Life in The Baha

I’m supposed to be writing more regularly on this blog. I promised time and time again. But every time I sit and try to come up with a topic of interest I fall flat. These days I feel out of touch with my home. I’ve been a short-term visitor there for the past five years I don’t always get to enjoy the simplicity that makes people want to flock to our shores. It’s Better in The Bahamas has been our slogan since I could remember but when I think about the state of affairs and disarray, is it really better?

When I think about this question my basis for comparison are some of the following:

  • Are there new job opportunities?
  • Has crime increased or decreased?
  • Are our political leaders creating and adjusting policies to reflect and better our modern society?
  • Is customer service in the tourism and and government offices improving?
  • Is the country progressing towards self-sustainability?
  • Are we moving towards globalization, meaning are we creating partnerships with other countries  to provider greater opportunities for our people to flourish and learn from others?

A lot of these questions has a negative answer or a long wordy answer which still equates to NO so for me this is troublesome. I’m not bad mouthing my country by any means because I’m sure it could be a lot worse, but at the same time we shouldn’t live in an illusion and be comforted that we aren’t the very worst.

Yet, still there are young Bahamians doing their thing and I must applaud them for making a way out of seemingly no way and creating path of their own. TAP of TAPs Vlogs and Sawyerboy TV are among our rising entertainers. Shift The Culture is making a name for itself getting people to think outside of the box. Kedar In Style (fashion), A Mouth Full (food), and a whole slew of others are out there and I applaud their ingenuity, bravery and talent. One day when all this schooling is done, I hope to lay the bricks down for my own path and add others to the bricks that were laid before me.

So while life in The Baha has it’s challenges, with young people tired of the mess stew we’ve been wallowing in, a change is going to come.

Throw Back Thursday

Life was Easy

Life was easy when my biggest concern was convincing Daddy to let me go in the water with everyone else during the summer.

Life was easy when, “Boys play with boys and girls play with girls” but I didn’t follow suit because some days I would be more interested going exploring through the bushes with the boys than sitting on the porch talking with the girls.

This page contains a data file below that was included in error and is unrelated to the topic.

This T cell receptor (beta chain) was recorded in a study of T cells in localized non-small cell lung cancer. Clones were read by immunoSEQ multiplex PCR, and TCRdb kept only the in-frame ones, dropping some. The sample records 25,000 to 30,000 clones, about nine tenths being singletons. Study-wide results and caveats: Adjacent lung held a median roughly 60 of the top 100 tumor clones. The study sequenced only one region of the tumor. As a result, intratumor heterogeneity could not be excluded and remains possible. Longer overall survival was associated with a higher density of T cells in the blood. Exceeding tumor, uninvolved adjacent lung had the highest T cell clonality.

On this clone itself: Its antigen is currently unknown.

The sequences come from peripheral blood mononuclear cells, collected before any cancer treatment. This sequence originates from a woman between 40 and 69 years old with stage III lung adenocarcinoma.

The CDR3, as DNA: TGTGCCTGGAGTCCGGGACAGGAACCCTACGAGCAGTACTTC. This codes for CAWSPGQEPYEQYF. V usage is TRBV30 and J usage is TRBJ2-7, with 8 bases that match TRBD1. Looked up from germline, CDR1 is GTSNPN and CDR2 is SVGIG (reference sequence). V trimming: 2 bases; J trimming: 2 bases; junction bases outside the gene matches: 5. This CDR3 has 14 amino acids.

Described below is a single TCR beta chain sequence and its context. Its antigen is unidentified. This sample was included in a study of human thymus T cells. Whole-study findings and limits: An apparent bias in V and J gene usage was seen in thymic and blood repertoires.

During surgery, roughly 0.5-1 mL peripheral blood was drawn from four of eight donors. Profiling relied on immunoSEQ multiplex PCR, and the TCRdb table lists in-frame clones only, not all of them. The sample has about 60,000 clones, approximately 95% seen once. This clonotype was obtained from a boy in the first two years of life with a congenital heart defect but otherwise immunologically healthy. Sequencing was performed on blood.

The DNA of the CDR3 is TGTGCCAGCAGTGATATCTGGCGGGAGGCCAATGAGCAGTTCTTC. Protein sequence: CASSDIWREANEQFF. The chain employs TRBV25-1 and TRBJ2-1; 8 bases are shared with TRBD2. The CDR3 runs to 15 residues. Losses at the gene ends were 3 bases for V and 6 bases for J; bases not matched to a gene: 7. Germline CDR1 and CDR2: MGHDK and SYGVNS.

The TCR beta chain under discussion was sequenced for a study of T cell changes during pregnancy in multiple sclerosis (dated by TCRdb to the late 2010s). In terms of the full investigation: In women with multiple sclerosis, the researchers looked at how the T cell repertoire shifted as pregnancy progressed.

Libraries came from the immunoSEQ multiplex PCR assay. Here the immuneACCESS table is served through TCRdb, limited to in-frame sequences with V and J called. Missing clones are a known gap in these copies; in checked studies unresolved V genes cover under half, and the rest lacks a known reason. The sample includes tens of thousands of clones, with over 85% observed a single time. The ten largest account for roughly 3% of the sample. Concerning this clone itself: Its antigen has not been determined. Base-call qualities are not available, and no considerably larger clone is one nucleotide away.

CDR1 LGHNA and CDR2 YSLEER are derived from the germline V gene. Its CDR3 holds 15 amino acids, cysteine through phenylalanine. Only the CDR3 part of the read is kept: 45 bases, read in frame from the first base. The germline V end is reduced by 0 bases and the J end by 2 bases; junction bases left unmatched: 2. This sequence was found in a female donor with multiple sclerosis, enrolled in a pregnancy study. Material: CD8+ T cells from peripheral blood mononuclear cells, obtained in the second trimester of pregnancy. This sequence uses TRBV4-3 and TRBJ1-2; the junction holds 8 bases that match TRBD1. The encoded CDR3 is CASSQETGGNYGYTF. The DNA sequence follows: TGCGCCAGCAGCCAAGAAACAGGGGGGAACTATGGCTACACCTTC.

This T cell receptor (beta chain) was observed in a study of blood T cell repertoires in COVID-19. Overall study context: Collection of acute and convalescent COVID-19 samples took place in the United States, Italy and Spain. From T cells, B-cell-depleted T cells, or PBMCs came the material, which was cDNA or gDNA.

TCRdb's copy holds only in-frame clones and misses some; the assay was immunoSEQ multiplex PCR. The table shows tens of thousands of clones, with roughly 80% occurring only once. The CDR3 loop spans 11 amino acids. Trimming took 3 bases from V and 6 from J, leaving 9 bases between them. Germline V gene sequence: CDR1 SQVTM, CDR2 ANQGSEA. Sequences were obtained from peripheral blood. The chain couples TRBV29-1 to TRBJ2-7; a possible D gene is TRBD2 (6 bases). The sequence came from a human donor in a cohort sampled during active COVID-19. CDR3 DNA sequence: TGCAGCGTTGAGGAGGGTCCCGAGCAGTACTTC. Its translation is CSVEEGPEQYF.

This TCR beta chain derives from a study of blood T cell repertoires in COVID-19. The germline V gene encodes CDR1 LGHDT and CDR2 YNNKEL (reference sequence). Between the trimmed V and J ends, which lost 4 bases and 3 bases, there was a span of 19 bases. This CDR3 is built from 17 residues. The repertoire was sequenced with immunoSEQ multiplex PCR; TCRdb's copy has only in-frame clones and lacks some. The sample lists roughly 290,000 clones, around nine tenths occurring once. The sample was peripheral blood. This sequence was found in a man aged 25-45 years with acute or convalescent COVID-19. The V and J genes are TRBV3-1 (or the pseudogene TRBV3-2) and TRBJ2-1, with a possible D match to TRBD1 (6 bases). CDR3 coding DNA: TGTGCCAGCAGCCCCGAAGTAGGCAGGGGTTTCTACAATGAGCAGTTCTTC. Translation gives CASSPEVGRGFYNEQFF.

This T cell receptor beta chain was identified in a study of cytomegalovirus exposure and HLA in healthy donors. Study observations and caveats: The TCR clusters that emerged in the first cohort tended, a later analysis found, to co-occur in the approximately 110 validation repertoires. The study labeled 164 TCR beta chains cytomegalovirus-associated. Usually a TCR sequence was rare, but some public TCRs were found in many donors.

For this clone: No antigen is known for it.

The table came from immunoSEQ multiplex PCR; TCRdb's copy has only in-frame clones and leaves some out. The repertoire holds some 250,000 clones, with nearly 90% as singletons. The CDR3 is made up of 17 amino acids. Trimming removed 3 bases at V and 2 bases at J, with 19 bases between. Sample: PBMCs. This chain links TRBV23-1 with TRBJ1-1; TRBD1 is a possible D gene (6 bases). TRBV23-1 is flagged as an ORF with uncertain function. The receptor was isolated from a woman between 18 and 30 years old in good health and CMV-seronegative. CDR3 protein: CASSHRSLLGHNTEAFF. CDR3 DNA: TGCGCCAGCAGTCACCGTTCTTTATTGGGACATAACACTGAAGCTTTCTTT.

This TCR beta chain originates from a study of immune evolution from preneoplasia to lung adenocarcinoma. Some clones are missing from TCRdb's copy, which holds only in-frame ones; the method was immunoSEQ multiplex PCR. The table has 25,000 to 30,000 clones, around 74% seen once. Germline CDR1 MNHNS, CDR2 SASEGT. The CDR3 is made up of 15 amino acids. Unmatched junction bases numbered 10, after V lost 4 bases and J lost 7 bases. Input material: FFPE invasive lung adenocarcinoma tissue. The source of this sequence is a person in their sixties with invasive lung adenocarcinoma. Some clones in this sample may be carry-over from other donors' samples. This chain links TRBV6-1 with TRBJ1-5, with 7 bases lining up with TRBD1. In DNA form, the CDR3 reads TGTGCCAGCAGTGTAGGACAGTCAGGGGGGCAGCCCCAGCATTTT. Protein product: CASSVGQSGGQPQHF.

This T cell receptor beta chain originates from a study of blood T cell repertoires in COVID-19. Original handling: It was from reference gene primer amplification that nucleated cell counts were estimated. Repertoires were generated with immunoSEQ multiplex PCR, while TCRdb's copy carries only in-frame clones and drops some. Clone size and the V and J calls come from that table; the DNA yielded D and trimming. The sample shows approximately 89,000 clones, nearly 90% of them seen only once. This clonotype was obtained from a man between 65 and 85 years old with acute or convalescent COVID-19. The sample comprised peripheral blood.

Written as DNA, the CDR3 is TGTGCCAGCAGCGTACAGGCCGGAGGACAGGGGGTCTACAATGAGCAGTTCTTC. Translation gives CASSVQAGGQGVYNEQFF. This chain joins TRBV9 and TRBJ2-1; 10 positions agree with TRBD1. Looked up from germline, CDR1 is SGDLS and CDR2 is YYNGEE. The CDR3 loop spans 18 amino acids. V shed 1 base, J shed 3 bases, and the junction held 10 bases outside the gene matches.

Life was easy when our classroom was outside in the backyard and my notebook was a flat stone and my pencil, the straightest little stick I could find.

Life was easy when the hardest math concept was shooting marbles. How did you score points anyway?

Life was easy when “Twee Lee, Lee” and other ring plays kept us entertained for an entire P.E. class.

Life was easy when you simply had to “Freeze! With ya cheesy panties and ya holey jockeys!”

#tbt age 5, maybe 6. I was tiny!

 On this #tbt me at age 5, maybe 6. I was tiny!

Weekend Souse

A typical Bahamian Saturday or Sunday morning involves recovering from the previous nights’ festivities and one way to do is to have a heaping bowl of souse (rhymes with house). Souse is a very simple Bahamian soup made with meats like chicken, turkey, pig’s feet or sheep’s tongue in a clear broth made of lime juice, onions, carrots and potatoes. Goat peppers or bird peppers are added for the extra kick. Whole all spice and bay leaves add an aromatic flavor. Souse can be served with johnny cake, grits or even toast. Although I’m currently on a year-long vegan journey, I bought frozen sheep’s tongue so that I can learn to make it for my fiance and buying a bowl can range $10-$16 depending which island and restaurant you get it from. I also feel that it’s important for young Bahamians to learn how to make out traditional dishes and make them at least once in your life but I digress. Anyway, finding a recipe for sheep tongue souse on the internet was harder than finding a chicken souse recipe because sheep’s tongue has a few additional steps in the cleaning and preparation process. Since I could not find a legit recipe, I decided that I will write and post my own recipe. Please bear with me because I honestly don’t like writing recipes.